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review 2016-11-24 00:00
Sorted!: The Good Psychopath’s Guide to Bossing Your Life (Good Psychopath 2)
Sorted!: The Good Psychopath’s Guide to ... Sorted!: The Good Psychopath’s Guide to Bossing Your Life (Good Psychopath 2) - Andy McNab,Kevin Dutton Q:
‘The key is deciding beforehand,’ Andy explains. ‘It lies in being psychologically aggressive with yourself and consciously seizing the initiative. That way you take control of the situation and impose your will on the task rather than letting whatever it is you’re doing dictate your mental state.
‘Stick with it and after a few goes you’ll find that being average actually feels great … and that what feels even better is when you start to notice other people “trying too hard”. There’s nothing more uncool!
‘In the Regiment you’re taught from Day One to be the grey man. To not stand out in a crowd. And you know what, Kev? Forget the licence to kill. There’s nothing more liberating than the licence to bore the shit out of someone!’
Become a gamer
Fiendishly clever research shows that symptoms of PTSD may be tempered by playing the video game Tetris right after experiencing a traumatic event. Sounds bonkers – but not only is it true, the logic is water-tight. Here’s how it works.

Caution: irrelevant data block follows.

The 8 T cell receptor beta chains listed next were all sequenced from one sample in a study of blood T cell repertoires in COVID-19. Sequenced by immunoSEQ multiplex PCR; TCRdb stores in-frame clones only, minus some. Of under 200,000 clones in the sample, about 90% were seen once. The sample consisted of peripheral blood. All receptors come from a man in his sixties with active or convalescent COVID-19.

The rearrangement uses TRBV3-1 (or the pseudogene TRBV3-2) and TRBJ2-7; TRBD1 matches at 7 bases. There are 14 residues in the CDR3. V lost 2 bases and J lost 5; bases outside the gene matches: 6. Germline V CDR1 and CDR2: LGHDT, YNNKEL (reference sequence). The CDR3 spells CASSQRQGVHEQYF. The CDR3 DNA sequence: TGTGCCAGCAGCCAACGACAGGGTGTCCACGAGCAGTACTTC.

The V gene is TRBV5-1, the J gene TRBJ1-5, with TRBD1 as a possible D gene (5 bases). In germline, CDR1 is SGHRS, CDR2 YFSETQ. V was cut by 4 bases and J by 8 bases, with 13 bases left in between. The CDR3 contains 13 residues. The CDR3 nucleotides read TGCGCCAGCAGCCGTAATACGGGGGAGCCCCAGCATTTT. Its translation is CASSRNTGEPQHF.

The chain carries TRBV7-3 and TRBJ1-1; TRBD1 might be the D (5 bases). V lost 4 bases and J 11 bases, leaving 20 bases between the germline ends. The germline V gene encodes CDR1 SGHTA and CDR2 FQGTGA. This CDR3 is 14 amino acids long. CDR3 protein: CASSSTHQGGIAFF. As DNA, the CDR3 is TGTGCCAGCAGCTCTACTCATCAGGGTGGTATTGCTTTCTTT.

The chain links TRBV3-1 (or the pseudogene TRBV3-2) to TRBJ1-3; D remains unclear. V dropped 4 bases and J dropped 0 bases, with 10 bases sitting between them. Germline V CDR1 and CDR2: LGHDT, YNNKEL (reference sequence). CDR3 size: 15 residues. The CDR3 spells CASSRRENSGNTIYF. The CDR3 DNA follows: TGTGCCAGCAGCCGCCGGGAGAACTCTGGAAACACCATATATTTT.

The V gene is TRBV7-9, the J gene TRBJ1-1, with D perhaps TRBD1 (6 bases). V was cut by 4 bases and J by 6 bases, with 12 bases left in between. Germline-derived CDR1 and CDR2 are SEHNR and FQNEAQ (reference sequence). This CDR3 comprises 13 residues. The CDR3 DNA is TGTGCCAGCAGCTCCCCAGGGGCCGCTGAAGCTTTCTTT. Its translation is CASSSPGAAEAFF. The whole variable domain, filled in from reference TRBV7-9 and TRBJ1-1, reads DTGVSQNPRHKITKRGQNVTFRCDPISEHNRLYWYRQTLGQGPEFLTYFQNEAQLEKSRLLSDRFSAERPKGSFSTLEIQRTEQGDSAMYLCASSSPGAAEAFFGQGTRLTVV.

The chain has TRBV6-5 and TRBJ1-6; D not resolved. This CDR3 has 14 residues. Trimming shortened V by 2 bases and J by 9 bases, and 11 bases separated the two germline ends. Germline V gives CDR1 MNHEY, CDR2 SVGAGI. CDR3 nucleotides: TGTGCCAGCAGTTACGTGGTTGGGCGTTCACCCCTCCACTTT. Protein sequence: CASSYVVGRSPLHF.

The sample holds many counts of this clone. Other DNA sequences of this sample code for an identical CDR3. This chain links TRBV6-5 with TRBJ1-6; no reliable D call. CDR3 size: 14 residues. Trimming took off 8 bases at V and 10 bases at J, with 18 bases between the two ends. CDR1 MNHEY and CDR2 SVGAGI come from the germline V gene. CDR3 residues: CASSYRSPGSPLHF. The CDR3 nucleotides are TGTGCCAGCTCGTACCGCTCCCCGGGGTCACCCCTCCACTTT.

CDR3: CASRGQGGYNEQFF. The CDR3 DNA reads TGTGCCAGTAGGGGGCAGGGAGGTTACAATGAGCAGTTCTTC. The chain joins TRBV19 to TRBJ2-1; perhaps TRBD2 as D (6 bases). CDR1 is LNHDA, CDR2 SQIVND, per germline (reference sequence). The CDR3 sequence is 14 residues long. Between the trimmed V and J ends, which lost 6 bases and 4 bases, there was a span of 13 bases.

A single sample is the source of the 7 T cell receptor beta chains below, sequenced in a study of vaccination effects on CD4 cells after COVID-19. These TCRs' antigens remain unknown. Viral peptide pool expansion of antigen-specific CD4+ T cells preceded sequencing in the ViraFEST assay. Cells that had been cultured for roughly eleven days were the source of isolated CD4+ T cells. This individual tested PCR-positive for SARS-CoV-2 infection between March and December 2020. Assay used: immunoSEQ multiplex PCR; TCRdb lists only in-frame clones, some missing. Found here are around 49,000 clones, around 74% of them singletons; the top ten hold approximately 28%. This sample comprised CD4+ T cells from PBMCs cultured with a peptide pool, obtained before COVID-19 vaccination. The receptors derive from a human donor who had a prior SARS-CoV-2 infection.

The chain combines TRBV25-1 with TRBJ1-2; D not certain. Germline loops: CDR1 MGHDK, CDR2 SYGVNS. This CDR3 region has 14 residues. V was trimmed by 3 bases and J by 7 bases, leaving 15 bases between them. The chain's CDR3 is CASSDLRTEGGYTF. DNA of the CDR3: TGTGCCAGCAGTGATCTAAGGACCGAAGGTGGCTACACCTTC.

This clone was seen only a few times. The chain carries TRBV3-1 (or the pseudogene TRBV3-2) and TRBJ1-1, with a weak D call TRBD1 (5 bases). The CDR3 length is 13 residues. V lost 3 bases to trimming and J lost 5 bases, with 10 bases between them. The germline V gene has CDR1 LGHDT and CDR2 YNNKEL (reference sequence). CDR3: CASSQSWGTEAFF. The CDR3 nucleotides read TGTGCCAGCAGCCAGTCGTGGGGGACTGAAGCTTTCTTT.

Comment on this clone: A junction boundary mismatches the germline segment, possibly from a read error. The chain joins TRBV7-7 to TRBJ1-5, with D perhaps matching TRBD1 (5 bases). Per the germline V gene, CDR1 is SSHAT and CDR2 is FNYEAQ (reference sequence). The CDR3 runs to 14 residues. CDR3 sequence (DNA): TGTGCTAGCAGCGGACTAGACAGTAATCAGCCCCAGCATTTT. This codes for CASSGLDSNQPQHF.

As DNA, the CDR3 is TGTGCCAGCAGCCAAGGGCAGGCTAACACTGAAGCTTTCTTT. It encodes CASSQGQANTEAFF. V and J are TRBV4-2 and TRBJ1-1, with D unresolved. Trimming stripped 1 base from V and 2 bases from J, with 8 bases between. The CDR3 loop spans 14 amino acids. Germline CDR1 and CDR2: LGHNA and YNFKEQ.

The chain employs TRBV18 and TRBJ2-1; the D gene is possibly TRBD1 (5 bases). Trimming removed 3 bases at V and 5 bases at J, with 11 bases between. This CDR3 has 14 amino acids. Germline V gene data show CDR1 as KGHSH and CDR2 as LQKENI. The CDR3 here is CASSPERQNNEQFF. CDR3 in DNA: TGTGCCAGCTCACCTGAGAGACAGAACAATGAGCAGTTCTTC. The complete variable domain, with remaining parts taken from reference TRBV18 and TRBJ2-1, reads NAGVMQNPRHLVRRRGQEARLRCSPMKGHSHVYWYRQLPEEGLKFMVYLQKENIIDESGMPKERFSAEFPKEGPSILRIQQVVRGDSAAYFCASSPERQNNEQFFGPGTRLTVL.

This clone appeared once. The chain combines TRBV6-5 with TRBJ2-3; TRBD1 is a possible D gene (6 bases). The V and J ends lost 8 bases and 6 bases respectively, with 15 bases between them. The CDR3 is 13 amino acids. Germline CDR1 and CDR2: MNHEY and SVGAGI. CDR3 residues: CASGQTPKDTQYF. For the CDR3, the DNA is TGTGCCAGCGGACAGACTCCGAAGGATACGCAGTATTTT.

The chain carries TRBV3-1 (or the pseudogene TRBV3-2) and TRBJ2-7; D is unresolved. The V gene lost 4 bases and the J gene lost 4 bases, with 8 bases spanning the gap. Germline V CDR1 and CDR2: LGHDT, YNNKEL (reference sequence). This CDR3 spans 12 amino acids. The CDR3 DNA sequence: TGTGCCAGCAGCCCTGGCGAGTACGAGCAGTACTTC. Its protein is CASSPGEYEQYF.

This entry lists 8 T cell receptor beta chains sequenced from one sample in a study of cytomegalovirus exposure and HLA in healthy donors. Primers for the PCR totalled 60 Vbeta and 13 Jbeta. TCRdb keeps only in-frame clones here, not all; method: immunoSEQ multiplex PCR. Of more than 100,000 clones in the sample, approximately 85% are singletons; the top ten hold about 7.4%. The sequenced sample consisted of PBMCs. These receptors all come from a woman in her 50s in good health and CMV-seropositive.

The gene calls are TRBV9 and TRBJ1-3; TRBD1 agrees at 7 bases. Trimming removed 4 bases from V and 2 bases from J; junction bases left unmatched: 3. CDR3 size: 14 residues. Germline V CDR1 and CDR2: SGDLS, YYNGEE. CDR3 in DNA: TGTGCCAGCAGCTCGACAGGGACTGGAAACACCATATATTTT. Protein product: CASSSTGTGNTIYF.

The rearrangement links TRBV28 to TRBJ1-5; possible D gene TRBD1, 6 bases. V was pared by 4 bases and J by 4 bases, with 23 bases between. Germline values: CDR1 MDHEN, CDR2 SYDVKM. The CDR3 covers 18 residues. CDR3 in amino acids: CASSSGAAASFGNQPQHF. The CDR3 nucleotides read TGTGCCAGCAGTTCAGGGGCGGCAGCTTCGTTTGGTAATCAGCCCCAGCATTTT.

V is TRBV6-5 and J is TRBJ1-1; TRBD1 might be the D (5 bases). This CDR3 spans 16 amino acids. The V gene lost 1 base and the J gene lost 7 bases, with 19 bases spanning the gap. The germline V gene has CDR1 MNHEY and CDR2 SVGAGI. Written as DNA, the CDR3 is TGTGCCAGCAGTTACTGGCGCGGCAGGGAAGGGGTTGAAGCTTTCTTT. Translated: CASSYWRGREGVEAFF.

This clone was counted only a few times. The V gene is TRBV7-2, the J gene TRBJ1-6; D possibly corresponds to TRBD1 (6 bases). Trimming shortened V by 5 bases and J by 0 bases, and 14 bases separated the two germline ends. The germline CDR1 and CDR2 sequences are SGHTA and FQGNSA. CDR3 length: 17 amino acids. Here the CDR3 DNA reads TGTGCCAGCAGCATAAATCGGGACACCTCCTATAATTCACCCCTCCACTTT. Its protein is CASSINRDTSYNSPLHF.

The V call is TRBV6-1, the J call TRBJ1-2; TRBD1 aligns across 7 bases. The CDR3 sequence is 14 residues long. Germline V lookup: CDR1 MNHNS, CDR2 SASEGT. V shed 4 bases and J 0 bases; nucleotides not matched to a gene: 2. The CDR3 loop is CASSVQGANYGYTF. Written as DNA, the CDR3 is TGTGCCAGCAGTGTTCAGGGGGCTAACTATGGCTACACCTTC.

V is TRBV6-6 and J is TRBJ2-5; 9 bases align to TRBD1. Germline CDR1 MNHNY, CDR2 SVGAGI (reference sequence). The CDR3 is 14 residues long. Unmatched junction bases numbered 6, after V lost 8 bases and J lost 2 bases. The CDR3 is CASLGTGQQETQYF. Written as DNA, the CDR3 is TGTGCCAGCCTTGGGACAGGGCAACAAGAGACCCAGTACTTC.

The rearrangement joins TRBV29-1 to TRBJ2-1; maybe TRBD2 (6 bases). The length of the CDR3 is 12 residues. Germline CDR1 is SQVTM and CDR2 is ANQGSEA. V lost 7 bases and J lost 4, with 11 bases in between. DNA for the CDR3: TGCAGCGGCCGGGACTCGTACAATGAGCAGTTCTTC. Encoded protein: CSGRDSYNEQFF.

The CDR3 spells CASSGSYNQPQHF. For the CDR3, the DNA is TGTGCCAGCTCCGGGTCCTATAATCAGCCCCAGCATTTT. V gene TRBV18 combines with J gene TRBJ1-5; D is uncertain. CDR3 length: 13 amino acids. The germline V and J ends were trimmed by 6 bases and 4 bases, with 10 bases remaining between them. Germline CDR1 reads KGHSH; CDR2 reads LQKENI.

On the one hand, biologists studying the phenomenon of neuroplasticityfn2 have discovered that memories are ‘consolidated’ or laid down in the brain over a period of approximately six hours. On the other hand, cognitive scientists have demonstrated that the brain’s capacity to consolidate memories is limited.
Put the two together and it follows that an intensive mental task – such as Tetris – should, if played in the ensuing aftermath of a bad experience, successfully compete with the formation of negative images and thereby disrupt the development of traumatic flashbacks.
Of course, this doesn’t just apply to bad experiences. It works for any experience. So if the evils of work are preying on your mind and you want to keep them firmly on the other side of your front door, then why not get your tablet out on the train home?
‘Who’d have thought it?’ laughs Andy. ‘A tablet to block memories rather than enhance them!’
Put the kettle on
Napoleon Bonaparte once quipped: ‘The reason I beat the Austrians is they did not know the value of five minutes.’
Horatio Nelson made a similar observation: ‘Time is everything; five minutes makes the difference between victory and defeat.’
And it’s true!
It’s amazing what you can get done in five minutes … if you allow yourself to.
‘And it’s also amazing just how many five-minute periods there are in a day!’ laughs Andy. ‘It’s good discipline, five minutes. Sometimes, I lay my boring paperwork chores out on the kitchen table – bills, expenses, that kind of thing – put the kettle on, and aim to polish them all off by the time it boils. It’s a little game I’ve played for years, and I’ve always beaten the whistle.
‘But it’s also a great workout for the mind. Keeps you fit and flexible. Brain cardio, I call it.’